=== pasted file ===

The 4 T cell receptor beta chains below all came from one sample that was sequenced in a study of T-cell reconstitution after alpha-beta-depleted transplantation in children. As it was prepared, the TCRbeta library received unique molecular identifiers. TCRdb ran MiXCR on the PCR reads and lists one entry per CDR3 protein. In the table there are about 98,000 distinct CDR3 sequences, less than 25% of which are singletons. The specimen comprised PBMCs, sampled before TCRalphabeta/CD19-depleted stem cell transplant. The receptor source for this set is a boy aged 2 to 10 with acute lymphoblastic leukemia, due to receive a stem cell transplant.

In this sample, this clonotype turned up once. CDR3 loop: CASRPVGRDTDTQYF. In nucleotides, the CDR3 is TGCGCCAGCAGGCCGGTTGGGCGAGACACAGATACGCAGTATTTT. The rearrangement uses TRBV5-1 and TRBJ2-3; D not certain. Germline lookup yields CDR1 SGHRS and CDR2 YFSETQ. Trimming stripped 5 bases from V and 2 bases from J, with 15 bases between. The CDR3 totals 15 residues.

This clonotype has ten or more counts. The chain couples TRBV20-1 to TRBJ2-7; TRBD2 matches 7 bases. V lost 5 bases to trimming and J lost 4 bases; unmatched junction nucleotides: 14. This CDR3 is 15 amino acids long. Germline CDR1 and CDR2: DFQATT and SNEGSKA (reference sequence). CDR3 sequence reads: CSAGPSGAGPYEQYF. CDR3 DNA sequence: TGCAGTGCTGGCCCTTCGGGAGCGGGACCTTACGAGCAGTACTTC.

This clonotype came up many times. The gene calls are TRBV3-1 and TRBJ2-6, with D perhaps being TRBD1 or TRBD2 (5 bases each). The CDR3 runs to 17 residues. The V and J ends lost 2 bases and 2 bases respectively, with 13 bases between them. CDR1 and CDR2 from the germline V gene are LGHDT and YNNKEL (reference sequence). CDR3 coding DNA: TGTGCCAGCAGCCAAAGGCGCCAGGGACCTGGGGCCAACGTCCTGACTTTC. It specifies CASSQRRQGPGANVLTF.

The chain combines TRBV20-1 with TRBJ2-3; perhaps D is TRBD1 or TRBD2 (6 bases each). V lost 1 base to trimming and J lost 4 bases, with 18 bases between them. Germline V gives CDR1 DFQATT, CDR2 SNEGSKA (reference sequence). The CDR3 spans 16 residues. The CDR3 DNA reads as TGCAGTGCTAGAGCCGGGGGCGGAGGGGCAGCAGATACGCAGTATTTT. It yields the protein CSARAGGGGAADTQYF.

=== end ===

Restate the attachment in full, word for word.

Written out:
The 4 T cell receptor beta chains below all came from one sample that was sequenced in a study of T-cell reconstitution after alpha-beta-depleted transplantation in children. As it was prepared, the TCRbeta library received unique molecular identifiers. TCRdb ran MiXCR on the PCR reads and lists one entry per CDR3 protein. In the table there are about 98,000 distinct CDR3 sequences, less than 25% of which are singletons. The specimen comprised PBMCs, sampled before TCRalphabeta/CD19-depleted stem cell transplant. The receptor source for this set is a boy aged 2 to 10 with acute lymphoblastic leukemia, due to receive a stem cell transplant.

In this sample, this clonotype turned up once. CDR3 loop: CASRPVGRDTDTQYF. In nucleotides, the CDR3 is TGCGCCAGCAGGCCGGTTGGGCGAGACACAGATACGCAGTATTTT. The rearrangement uses TRBV5-1 and TRBJ2-3; D not certain. Germline lookup yields CDR1 SGHRS and CDR2 YFSETQ. Trimming stripped 5 bases from V and 2 bases from J, with 15 bases between. The CDR3 totals 15 residues.

This clonotype has ten or more counts. The chain couples TRBV20-1 to TRBJ2-7; TRBD2 matches 7 bases. V lost 5 bases to trimming and J lost 4 bases; unmatched junction nucleotides: 14. This CDR3 is 15 amino acids long. Germline CDR1 and CDR2: DFQATT and SNEGSKA (reference sequence). CDR3 sequence reads: CSAGPSGAGPYEQYF. CDR3 DNA sequence: TGCAGTGCTGGCCCTTCGGGAGCGGGACCTTACGAGCAGTACTTC.

This clonotype came up many times. The gene calls are TRBV3-1 and TRBJ2-6, with D perhaps being TRBD1 or TRBD2 (5 bases each). The CDR3 runs to 17 residues. The V and J ends lost 2 bases and 2 bases respectively, with 13 bases between them. CDR1 and CDR2 from the germline V gene are LGHDT and YNNKEL (reference sequence). CDR3 coding DNA: TGTGCCAGCAGCCAAAGGCGCCAGGGACCTGGGGCCAACGTCCTGACTTTC. It specifies CASSQRRQGPGANVLTF.

The chain combines TRBV20-1 with TRBJ2-3; perhaps D is TRBD1 or TRBD2 (6 bases each). V lost 1 base to trimming and J lost 4 bases, with 18 bases between them. Germline V gives CDR1 DFQATT, CDR2 SNEGSKA (reference sequence). The CDR3 spans 16 residues. The CDR3 DNA reads as TGCAGTGCTAGAGCCGGGGGCGGAGGGGCAGCAGATACGCAGTATTTT. It yields the protein CSARAGGGGAADTQYF.